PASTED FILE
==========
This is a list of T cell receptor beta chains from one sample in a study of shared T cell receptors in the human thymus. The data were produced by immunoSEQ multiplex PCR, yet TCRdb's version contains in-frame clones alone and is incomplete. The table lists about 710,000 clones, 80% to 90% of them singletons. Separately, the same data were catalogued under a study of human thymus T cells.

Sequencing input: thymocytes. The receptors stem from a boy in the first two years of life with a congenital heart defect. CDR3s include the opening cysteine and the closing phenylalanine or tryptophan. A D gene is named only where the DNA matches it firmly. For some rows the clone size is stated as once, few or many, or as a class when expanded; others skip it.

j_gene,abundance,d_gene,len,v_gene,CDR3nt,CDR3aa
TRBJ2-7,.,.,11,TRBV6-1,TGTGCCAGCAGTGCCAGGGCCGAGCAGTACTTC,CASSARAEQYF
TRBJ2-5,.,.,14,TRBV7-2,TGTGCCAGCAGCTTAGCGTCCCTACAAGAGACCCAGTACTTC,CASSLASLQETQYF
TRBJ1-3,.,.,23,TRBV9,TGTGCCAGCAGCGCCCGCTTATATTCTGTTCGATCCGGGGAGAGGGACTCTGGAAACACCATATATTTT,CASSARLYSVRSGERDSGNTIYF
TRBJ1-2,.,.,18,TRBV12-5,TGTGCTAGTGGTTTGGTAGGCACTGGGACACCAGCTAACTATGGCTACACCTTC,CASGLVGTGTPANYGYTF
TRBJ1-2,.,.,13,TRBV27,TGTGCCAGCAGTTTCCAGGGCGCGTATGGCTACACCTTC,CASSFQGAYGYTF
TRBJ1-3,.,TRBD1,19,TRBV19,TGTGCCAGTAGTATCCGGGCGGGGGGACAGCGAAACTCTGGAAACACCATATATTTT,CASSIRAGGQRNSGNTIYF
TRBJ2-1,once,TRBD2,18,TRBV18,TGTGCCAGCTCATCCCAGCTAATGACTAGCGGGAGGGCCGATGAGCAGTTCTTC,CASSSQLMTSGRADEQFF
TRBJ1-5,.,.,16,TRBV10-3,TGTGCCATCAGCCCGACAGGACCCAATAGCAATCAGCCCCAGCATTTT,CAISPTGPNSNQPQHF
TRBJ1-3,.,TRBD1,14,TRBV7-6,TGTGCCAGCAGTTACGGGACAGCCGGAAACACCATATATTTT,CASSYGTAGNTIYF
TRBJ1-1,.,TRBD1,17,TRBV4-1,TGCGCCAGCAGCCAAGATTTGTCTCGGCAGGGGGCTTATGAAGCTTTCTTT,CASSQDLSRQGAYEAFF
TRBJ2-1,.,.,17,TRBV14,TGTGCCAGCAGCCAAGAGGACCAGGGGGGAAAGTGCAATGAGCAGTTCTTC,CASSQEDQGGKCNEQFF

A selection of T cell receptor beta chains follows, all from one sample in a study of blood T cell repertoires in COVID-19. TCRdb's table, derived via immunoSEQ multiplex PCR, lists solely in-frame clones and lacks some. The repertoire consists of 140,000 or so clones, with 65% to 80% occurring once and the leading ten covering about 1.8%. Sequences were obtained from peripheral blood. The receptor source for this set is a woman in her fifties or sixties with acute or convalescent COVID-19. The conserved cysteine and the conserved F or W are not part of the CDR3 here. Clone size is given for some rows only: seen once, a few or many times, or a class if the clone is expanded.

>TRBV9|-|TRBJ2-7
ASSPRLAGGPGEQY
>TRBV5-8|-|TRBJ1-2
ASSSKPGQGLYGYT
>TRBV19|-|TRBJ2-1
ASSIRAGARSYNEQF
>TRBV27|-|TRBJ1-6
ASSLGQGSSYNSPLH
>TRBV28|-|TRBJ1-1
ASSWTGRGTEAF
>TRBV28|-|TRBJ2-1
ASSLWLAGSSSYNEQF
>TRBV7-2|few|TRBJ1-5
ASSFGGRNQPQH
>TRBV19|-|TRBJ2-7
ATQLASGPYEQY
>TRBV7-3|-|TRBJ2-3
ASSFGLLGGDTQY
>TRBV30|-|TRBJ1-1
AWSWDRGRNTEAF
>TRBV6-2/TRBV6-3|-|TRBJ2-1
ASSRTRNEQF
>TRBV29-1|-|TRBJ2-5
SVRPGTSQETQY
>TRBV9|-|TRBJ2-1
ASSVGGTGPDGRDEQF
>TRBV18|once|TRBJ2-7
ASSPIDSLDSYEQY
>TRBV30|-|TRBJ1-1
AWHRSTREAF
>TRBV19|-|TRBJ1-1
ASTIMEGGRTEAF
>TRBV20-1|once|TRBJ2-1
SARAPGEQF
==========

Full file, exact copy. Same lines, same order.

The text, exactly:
This is a list of T cell receptor beta chains from one sample in a study of shared T cell receptors in the human thymus. The data were produced by immunoSEQ multiplex PCR, yet TCRdb's version contains in-frame clones alone and is incomplete. The table lists about 710,000 clones, 80% to 90% of them singletons. Separately, the same data were catalogued under a study of human thymus T cells.

Sequencing input: thymocytes. The receptors stem from a boy in the first two years of life with a congenital heart defect. CDR3s include the opening cysteine and the closing phenylalanine or tryptophan. A D gene is named only where the DNA matches it firmly. For some rows the clone size is stated as once, few or many, or as a class when expanded; others skip it.

j_gene,abundance,d_gene,len,v_gene,CDR3nt,CDR3aa
TRBJ2-7,.,.,11,TRBV6-1,TGTGCCAGCAGTGCCAGGGCCGAGCAGTACTTC,CASSARAEQYF
TRBJ2-5,.,.,14,TRBV7-2,TGTGCCAGCAGCTTAGCGTCCCTACAAGAGACCCAGTACTTC,CASSLASLQETQYF
TRBJ1-3,.,.,23,TRBV9,TGTGCCAGCAGCGCCCGCTTATATTCTGTTCGATCCGGGGAGAGGGACTCTGGAAACACCATATATTTT,CASSARLYSVRSGERDSGNTIYF
TRBJ1-2,.,.,18,TRBV12-5,TGTGCTAGTGGTTTGGTAGGCACTGGGACACCAGCTAACTATGGCTACACCTTC,CASGLVGTGTPANYGYTF
TRBJ1-2,.,.,13,TRBV27,TGTGCCAGCAGTTTCCAGGGCGCGTATGGCTACACCTTC,CASSFQGAYGYTF
TRBJ1-3,.,TRBD1,19,TRBV19,TGTGCCAGTAGTATCCGGGCGGGGGGACAGCGAAACTCTGGAAACACCATATATTTT,CASSIRAGGQRNSGNTIYF
TRBJ2-1,once,TRBD2,18,TRBV18,TGTGCCAGCTCATCCCAGCTAATGACTAGCGGGAGGGCCGATGAGCAGTTCTTC,CASSSQLMTSGRADEQFF
TRBJ1-5,.,.,16,TRBV10-3,TGTGCCATCAGCCCGACAGGACCCAATAGCAATCAGCCCCAGCATTTT,CAISPTGPNSNQPQHF
TRBJ1-3,.,TRBD1,14,TRBV7-6,TGTGCCAGCAGTTACGGGACAGCCGGAAACACCATATATTTT,CASSYGTAGNTIYF
TRBJ1-1,.,TRBD1,17,TRBV4-1,TGCGCCAGCAGCCAAGATTTGTCTCGGCAGGGGGCTTATGAAGCTTTCTTT,CASSQDLSRQGAYEAFF
TRBJ2-1,.,.,17,TRBV14,TGTGCCAGCAGCCAAGAGGACCAGGGGGGAAAGTGCAATGAGCAGTTCTTC,CASSQEDQGGKCNEQFF

A selection of T cell receptor beta chains follows, all from one sample in a study of blood T cell repertoires in COVID-19. TCRdb's table, derived via immunoSEQ multiplex PCR, lists solely in-frame clones and lacks some. The repertoire consists of 140,000 or so clones, with 65% to 80% occurring once and the leading ten covering about 1.8%. Sequences were obtained from peripheral blood. The receptor source for this set is a woman in her fifties or sixties with acute or convalescent COVID-19. The conserved cysteine and the conserved F or W are not part of the CDR3 here. Clone size is given for some rows only: seen once, a few or many times, or a class if the clone is expanded.

>TRBV9|-|TRBJ2-7
ASSPRLAGGPGEQY
>TRBV5-8|-|TRBJ1-2
ASSSKPGQGLYGYT
>TRBV19|-|TRBJ2-1
ASSIRAGARSYNEQF
>TRBV27|-|TRBJ1-6
ASSLGQGSSYNSPLH
>TRBV28|-|TRBJ1-1
ASSWTGRGTEAF
>TRBV28|-|TRBJ2-1
ASSLWLAGSSSYNEQF
>TRBV7-2|few|TRBJ1-5
ASSFGGRNQPQH
>TRBV19|-|TRBJ2-7
ATQLASGPYEQY
>TRBV7-3|-|TRBJ2-3
ASSFGLLGGDTQY
>TRBV30|-|TRBJ1-1
AWSWDRGRNTEAF
>TRBV6-2/TRBV6-3|-|TRBJ2-1
ASSRTRNEQF
>TRBV29-1|-|TRBJ2-5
SVRPGTSQETQY
>TRBV9|-|TRBJ2-1
ASSVGGTGPDGRDEQF
>TRBV18|once|TRBJ2-7
ASSPIDSLDSYEQY
>TRBV30|-|TRBJ1-1
AWHRSTREAF
>TRBV19|-|TRBJ1-1
ASTIMEGGRTEAF
>TRBV20-1|once|TRBJ2-1
SARAPGEQF